Special Exhibit: Alexander Hamilton’s Report on Manufactures

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Hamilton, Alexander. Painting by John Trumbull (copy). (Records of Commissions of the Legislative Branch, National Archives)

As the first Secretary of Treasury, Alexander Hamilton had a vision for the economic foundation of the country. Its three major components were the federal assumption of state debts, the creation of a Bank of the United States, and support for the nation’s emerging industries.

His first and second reports to Congress dealt with the first two issues; his third, the Report on the Subject of Manufactures, presented to Congress on December 5, 1791, tackled the issues the nation’s industries.

The report outlined Hamilton’s plan to make the United States independent from foreign countries. To do this, he called for the U.S. Government to institute tariffs to protect American industry from foreign competition, give subsidies for industry, and support internal improvements.

December 5 marked the 225th anniversary of Hamilton’s Report on Manufactures, the final of Hamilton’s seminal reports on the economy, national debt, and financial condition of the early republic that laid the economic foundation of the nation.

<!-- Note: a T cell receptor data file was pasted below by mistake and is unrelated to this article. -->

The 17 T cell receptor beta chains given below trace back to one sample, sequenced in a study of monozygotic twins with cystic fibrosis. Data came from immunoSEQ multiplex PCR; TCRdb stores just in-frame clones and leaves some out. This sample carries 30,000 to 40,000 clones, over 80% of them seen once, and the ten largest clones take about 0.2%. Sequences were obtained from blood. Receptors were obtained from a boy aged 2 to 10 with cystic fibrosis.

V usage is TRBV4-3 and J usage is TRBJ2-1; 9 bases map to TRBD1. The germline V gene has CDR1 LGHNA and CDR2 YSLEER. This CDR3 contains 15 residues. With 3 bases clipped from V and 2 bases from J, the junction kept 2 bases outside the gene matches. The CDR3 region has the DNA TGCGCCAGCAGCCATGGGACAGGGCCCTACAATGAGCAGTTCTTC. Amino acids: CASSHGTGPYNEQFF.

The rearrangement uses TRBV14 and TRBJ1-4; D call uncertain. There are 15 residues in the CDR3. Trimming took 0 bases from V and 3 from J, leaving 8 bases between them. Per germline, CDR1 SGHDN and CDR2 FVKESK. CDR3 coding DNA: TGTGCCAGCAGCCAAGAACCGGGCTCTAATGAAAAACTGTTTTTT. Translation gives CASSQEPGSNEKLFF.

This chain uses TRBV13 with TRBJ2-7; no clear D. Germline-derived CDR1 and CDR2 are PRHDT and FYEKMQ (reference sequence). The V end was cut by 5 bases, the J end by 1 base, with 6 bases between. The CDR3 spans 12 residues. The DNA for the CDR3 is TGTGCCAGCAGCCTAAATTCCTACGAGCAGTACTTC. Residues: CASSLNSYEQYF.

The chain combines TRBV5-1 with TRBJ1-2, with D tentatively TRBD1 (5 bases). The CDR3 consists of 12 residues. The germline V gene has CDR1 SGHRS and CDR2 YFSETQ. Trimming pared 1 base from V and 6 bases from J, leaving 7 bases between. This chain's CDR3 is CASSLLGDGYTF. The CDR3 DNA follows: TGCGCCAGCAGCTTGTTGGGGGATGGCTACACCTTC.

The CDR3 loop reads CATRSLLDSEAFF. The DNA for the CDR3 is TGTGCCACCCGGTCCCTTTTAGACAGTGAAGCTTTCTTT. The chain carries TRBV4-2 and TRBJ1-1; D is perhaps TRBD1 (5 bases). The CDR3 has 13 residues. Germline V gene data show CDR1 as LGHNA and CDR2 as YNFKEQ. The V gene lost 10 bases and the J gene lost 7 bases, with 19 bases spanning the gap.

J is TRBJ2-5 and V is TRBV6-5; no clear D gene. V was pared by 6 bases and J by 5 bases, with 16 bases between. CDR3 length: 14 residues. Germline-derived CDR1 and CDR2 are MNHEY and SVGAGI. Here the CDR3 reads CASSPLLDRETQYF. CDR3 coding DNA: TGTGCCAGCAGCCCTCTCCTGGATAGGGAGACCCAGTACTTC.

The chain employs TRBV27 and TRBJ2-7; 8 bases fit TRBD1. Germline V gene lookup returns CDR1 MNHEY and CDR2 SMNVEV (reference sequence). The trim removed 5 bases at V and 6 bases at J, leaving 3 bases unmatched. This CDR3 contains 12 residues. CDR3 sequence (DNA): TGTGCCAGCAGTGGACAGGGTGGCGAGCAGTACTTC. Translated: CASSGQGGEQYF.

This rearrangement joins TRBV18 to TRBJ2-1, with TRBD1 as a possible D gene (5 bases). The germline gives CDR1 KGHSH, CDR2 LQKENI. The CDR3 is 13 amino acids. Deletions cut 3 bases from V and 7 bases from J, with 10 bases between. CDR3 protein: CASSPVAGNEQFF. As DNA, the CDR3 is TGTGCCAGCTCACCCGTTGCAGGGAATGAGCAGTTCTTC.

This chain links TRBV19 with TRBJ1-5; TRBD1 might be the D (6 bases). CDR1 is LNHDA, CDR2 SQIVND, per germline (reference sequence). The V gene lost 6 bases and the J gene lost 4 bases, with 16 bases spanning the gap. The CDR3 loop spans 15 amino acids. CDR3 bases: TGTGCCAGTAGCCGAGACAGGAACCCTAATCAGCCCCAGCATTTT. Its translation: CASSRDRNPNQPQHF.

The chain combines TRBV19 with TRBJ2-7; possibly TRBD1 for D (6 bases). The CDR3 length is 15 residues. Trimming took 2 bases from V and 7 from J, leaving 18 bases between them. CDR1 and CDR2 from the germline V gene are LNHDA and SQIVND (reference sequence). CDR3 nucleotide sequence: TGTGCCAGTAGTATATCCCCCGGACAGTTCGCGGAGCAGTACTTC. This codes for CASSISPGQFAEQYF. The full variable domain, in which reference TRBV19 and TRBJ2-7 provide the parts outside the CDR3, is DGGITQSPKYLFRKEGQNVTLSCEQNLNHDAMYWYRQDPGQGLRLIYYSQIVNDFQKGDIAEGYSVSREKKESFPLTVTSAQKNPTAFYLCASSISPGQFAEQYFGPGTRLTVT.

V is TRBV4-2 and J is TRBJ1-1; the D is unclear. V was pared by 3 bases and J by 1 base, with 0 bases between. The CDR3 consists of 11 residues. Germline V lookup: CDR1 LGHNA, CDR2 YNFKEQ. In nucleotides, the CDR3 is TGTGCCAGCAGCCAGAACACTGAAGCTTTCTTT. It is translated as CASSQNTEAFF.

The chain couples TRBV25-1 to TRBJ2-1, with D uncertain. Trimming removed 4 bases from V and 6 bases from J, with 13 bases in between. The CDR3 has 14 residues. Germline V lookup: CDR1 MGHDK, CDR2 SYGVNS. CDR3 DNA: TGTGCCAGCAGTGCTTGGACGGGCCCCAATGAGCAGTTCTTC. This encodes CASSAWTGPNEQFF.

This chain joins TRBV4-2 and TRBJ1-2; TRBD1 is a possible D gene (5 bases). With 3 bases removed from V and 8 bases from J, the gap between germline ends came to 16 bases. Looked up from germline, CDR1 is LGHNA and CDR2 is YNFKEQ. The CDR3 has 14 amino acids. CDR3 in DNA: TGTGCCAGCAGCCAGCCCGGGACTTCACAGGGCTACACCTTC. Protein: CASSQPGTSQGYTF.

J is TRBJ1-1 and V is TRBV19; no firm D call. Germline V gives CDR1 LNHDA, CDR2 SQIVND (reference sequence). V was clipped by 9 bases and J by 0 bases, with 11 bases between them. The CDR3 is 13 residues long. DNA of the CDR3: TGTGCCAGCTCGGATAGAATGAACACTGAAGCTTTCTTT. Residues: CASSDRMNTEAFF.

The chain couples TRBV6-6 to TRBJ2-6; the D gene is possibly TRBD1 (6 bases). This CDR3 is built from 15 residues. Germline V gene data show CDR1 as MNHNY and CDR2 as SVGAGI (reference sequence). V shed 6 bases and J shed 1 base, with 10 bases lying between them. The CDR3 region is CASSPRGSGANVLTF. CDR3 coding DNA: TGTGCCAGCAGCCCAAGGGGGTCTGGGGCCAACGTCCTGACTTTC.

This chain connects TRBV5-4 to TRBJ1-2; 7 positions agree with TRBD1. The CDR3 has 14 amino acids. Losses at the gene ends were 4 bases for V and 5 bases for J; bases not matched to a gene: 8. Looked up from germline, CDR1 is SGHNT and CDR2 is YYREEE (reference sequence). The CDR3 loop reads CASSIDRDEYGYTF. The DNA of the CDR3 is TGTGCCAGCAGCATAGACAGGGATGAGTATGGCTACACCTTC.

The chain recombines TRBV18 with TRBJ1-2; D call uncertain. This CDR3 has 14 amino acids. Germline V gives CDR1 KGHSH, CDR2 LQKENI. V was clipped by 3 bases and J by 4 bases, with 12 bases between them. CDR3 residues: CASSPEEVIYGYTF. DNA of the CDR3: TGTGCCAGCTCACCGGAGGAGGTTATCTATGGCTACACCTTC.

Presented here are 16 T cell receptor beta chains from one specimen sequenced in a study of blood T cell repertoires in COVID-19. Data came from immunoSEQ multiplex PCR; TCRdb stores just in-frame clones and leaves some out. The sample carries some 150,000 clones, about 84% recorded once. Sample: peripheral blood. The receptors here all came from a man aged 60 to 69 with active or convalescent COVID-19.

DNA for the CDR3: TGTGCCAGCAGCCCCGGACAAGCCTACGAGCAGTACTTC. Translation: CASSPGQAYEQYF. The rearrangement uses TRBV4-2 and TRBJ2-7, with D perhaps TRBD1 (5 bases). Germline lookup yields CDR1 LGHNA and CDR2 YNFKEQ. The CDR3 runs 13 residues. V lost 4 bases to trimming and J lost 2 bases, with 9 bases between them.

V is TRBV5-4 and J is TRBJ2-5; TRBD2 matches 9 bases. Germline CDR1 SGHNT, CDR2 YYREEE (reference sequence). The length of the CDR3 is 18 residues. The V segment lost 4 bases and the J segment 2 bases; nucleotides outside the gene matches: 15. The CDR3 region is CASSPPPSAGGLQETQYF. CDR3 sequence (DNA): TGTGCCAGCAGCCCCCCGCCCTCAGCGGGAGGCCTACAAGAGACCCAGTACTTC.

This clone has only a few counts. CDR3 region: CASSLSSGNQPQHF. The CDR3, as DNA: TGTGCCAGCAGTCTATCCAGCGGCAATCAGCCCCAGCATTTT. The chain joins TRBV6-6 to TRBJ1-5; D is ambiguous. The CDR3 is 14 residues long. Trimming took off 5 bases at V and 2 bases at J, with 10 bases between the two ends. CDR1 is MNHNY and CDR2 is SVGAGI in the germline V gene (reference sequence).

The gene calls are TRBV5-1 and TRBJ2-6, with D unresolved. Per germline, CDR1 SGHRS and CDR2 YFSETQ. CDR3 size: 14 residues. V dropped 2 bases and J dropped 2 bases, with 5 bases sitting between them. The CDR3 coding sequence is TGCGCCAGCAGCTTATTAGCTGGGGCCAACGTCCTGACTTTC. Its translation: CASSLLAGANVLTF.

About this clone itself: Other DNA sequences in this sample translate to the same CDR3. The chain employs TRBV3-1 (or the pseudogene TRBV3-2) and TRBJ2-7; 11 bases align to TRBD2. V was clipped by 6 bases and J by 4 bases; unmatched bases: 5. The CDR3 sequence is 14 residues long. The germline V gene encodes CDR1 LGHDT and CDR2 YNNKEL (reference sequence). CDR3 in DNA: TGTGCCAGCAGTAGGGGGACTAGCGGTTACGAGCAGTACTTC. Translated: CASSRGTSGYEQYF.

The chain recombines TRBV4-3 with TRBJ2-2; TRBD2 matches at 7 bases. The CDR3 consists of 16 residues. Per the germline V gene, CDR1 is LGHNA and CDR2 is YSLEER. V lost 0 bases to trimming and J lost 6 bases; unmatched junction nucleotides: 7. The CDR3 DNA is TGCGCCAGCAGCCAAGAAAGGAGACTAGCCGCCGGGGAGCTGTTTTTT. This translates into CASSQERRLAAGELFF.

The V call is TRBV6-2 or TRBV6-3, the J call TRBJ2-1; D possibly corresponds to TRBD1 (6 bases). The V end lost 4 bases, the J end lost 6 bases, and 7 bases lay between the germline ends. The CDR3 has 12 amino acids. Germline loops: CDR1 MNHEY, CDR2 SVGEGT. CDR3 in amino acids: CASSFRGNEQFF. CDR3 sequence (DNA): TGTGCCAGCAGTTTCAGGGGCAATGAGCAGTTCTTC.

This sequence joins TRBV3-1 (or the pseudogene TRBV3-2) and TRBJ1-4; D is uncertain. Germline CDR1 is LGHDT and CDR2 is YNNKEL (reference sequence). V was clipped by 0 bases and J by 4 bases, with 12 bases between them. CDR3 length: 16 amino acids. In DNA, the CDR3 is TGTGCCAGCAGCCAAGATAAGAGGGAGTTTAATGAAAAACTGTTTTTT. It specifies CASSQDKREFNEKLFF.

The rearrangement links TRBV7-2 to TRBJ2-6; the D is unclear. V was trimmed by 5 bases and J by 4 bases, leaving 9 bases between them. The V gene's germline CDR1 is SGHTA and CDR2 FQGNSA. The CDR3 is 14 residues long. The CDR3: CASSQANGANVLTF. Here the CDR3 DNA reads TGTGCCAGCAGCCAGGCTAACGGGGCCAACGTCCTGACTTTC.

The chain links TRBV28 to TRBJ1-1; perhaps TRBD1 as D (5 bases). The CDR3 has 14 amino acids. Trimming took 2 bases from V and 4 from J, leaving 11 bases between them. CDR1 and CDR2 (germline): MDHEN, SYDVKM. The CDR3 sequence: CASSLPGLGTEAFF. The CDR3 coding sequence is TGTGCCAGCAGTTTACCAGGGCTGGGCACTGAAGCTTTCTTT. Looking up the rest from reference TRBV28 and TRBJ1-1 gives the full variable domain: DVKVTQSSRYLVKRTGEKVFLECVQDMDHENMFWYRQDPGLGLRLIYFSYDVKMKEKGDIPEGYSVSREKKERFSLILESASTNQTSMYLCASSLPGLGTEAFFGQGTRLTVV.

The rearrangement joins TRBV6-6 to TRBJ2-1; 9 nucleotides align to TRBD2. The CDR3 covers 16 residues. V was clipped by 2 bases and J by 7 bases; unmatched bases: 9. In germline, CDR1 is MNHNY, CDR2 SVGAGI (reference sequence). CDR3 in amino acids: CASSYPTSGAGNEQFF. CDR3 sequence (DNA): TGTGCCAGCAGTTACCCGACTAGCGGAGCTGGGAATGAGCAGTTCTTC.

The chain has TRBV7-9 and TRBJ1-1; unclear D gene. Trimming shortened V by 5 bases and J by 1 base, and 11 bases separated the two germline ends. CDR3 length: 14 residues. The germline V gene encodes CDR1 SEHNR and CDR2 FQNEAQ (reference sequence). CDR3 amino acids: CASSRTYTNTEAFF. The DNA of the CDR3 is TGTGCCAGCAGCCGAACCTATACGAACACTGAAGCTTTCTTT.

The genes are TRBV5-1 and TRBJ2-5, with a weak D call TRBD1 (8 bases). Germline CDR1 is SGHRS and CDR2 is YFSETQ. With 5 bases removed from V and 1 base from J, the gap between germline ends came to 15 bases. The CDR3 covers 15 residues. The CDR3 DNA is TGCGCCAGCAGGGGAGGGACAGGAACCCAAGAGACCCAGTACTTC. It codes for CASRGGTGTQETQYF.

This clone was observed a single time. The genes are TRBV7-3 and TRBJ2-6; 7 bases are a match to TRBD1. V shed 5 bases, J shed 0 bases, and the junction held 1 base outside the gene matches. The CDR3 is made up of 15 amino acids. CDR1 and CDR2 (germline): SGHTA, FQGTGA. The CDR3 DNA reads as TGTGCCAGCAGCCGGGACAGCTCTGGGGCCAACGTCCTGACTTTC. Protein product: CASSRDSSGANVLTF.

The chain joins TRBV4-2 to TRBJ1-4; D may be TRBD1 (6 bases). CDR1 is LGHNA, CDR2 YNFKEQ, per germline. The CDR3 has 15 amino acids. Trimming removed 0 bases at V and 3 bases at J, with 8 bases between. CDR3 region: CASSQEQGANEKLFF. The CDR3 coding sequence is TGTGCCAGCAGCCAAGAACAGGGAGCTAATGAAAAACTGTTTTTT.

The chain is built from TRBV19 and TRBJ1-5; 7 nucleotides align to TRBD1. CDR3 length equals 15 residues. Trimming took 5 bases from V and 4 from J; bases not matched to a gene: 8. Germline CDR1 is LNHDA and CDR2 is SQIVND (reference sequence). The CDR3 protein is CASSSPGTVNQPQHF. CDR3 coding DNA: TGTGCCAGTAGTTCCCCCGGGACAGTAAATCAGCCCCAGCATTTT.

This original document, submitted to the U.S. House of Representatives, is on display in the West Rotunda Gallery through January 31, 2017.

Read the introductory note on Hamilton’s Report on Manufactures on Founders Online.

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Report of the Secretary of the Treasury on the Subject of Manufactures, December 5, 1791. (Records of the U.S. House of Representatives, National Archives)

One thought on “Special Exhibit: Alexander Hamilton’s Report on Manufactures

  1. Thanks for posting. I recently read Ron Chernow’s book on Hamilton. While it reads like a college text book at times, I highly recommend. It is amazing what this, at times, orphaned child went on to achieve. From his efforts supporting General Washington during the Revolutionary War to his substantial work on the Federalist papers and so much more, he laid the foundation for how our democratic institutions function.

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